Have you ever wondered what these polymers are and what makes them so unique and often spoken about? If you are curious to learn more about polymers, then you just found the right article. We will share with you what polymers are, polymer manufacturing process and polymer products around you.
What Are Polymers?
When molecules join in a repeated pattern to form a long chain of molecules, the resultant material is called a polymer. Polymers have varying properties that are distinct from one group to another, depending on the nature of the molecules being bonded.
Some polymers are capable of bending and stretching (like rubber), while others are stiff and tough like glass. Everyday polymer products that we see every day include water bottles, car tires, stationaries, plastics, toys, and even ropes.
Some other applications of polymers are in the manufacture of drainage/sewage pipes and as insulators for electric cables.
How Are Polymers Produced?
The polymer production process is quite interesting as it involves the bonding or joining of small molecules called monomers.
The chemical reaction process that joins these monomers together is called polymerization. Some polymers occur naturally, while others are artificial. A typical example of a natural polymer is rubber, while plastics are man-made polymers.
Over the years, the process polymer manufacturing has evolved – thanks to modern technology and expertise! Thermoplastic manufacturers no longer require extended work time to churn out vast amounts of polymer products.
The most consumed type of polymer is thermoplastic, a synthetic polymer that can be melted and reused. Another product of polymerization is the thermoset – unlike thermoplastics, thermosets get degraded when heated.
During the thermoplastic manufacturing process, a lot of consideration goes into what properties are desired from the resultant products. These properties include:
- Melting points;
- Impact resistance,
- Chemical resistance.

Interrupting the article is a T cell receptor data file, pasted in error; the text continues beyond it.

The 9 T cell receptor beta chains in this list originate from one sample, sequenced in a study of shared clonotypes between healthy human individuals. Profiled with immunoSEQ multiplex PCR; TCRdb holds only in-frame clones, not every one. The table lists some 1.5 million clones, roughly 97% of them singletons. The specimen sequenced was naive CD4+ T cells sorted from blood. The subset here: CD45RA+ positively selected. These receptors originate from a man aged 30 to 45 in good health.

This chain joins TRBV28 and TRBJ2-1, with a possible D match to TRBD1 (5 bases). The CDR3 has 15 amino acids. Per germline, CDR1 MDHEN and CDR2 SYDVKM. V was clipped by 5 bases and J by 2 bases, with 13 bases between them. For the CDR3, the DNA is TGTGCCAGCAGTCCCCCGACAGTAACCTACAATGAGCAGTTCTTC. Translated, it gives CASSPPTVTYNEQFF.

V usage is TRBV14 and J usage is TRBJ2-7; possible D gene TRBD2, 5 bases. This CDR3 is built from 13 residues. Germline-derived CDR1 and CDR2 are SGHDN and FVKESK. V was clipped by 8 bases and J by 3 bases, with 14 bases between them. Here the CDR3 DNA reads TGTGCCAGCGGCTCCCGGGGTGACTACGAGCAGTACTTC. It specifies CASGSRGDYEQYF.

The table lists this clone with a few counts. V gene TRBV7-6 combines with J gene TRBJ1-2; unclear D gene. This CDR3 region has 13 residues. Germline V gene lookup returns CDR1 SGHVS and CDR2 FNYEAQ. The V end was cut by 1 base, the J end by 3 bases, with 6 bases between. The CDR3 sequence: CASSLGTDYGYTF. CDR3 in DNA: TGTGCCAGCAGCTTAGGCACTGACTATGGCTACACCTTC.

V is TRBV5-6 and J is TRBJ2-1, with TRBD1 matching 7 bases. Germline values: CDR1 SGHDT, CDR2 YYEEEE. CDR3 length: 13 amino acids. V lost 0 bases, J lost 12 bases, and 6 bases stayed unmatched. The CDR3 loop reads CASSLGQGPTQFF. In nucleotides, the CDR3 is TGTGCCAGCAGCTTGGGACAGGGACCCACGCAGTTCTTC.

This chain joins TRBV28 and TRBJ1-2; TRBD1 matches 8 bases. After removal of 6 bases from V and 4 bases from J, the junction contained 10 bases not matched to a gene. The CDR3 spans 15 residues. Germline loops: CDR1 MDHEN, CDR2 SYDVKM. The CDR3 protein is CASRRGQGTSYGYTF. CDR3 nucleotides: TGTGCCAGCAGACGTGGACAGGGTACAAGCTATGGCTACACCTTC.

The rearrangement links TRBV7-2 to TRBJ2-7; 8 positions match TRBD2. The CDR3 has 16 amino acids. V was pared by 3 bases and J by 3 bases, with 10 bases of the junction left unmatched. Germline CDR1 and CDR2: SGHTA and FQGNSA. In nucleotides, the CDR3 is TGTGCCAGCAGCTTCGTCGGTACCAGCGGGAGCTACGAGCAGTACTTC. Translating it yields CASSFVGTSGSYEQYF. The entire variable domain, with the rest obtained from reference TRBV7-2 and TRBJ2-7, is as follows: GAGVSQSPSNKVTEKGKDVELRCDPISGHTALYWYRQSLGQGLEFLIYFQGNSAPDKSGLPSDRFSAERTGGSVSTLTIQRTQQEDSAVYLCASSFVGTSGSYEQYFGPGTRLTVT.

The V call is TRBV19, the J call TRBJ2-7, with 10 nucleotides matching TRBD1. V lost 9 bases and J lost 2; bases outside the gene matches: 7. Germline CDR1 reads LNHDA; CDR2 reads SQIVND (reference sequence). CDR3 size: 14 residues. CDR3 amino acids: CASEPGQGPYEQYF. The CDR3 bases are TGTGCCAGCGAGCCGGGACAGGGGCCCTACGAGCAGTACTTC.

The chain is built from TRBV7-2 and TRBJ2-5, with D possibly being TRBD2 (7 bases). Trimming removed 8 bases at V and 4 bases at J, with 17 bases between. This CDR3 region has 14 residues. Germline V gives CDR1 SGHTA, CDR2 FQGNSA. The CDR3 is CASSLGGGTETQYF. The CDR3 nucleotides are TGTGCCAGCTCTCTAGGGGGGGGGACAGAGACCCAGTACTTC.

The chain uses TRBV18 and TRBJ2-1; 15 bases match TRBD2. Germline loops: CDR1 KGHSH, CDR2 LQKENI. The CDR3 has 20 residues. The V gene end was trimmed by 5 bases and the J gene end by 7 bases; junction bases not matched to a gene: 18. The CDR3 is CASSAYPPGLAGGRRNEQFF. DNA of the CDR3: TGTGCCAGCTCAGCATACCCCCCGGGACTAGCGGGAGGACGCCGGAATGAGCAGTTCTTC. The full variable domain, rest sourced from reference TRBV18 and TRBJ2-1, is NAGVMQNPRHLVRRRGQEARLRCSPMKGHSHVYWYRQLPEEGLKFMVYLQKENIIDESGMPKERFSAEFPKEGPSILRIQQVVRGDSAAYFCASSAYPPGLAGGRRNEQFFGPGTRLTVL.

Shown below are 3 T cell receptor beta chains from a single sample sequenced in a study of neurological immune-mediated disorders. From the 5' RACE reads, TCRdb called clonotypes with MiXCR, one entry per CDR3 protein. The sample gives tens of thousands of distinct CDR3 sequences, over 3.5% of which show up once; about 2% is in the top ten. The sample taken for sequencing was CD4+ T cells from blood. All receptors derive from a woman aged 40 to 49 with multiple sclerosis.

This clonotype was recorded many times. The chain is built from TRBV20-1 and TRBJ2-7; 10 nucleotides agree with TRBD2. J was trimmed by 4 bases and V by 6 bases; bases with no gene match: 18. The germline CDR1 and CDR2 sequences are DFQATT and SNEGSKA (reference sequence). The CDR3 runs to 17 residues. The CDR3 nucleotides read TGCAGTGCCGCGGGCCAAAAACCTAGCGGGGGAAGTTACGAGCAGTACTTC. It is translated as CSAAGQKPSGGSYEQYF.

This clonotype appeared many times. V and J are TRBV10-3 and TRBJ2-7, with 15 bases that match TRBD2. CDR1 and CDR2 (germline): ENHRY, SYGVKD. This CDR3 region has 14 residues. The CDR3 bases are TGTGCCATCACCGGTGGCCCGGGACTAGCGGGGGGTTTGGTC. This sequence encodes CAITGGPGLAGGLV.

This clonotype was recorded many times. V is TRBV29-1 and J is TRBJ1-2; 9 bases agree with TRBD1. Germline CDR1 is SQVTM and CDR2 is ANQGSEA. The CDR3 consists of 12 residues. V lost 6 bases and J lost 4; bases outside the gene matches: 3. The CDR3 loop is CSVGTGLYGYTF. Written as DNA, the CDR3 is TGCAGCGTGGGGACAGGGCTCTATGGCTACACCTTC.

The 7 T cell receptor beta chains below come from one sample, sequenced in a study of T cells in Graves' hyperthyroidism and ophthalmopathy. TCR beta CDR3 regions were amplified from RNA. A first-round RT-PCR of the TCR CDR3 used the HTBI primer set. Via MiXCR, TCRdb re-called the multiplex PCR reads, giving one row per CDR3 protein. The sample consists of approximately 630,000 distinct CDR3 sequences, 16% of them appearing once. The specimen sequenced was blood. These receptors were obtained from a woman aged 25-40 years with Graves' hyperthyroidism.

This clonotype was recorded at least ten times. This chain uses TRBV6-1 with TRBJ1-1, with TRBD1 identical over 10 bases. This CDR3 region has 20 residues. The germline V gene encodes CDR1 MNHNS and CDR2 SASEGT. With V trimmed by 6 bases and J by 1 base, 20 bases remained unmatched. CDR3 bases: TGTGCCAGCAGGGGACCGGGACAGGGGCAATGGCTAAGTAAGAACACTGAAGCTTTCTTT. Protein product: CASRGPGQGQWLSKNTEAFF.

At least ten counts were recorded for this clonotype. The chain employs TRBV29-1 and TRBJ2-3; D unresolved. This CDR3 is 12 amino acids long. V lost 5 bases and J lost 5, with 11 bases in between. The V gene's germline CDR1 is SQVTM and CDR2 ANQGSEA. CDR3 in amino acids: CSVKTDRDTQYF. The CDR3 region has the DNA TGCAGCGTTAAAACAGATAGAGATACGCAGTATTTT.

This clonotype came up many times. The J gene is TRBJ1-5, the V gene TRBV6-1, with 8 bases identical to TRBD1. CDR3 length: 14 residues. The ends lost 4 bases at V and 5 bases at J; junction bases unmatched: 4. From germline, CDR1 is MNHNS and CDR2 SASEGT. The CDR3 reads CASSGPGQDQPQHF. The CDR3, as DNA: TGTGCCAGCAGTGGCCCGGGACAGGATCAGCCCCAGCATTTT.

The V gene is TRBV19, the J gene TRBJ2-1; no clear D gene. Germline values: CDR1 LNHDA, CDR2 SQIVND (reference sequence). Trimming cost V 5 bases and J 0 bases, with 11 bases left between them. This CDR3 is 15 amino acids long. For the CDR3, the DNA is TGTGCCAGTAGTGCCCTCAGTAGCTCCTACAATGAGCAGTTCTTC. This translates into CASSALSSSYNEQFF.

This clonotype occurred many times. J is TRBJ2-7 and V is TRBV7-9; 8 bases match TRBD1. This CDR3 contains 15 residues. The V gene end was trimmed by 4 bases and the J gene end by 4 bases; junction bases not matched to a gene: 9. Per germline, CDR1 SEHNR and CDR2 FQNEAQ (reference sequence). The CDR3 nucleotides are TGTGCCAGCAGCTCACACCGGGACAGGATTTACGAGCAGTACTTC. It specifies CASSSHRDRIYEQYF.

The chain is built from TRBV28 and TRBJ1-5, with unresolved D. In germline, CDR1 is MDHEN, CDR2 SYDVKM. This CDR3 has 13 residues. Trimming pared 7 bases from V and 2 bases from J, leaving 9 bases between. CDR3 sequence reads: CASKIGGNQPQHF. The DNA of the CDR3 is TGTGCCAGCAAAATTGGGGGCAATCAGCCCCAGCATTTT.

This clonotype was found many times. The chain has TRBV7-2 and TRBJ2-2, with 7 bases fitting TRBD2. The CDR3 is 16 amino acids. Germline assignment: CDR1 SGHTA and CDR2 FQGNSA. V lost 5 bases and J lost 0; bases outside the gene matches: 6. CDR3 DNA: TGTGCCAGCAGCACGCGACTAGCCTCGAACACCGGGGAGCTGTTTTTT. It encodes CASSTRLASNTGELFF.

After polymerization, the next critical stage in the polymer manufacturing is forming and molding.
During molding, the molten polymer is poured or injected into a mold where it’s given shape. This is where polymer products are also cut into different sizes and designs; either simple or complex designs.
Think of plastic molding as placing liquid polymer into a mold, and using different ranges of temperature and heat to give shape to the polymer.
Depending on the nature of the items being produced, there are different types of molding techniques that polymer manufacturing companies use. They include rotational molding, injection molding, blow molding, and compression molding.
Rotational molding is suitable for manufacturing sizeable hollow plastic products like storage tanks, car parts, pet houses, recycling bins, road cones, kayak hulls, and playground slides.
Common applications of injection molding are in the making of car parts, bumpers, medical devices, surgical equipment, plastic bottle caps, and electrical switches.
Blow molding is suitable for making hollow, thin-walled, custom plastic parts like bottles, plastic drums, traffic cones, and fuel tanks.
Compression molding is mainly used in making small plastic parts that are needed in high volume.
Plastic forming is another interesting aspect of plastic processing. Recall that in traditional molding, the polymer has to be in either liquid or semi-liquid state. In plastic forming, the polymer material only needs to be soft and pliable enough to be formed into any desired form.
Polymer Manufacturing Companies
In recent years, there’s been a high demand for polymer products all over the globe. This increasing demand has opened vistas for thermoplastic manufacturers, especially in North America.
Being the third-largest manufacturing industry in the United States, the plastics manufacturing industry boasts of high production volume with a record of about 55 metric tons in 2012.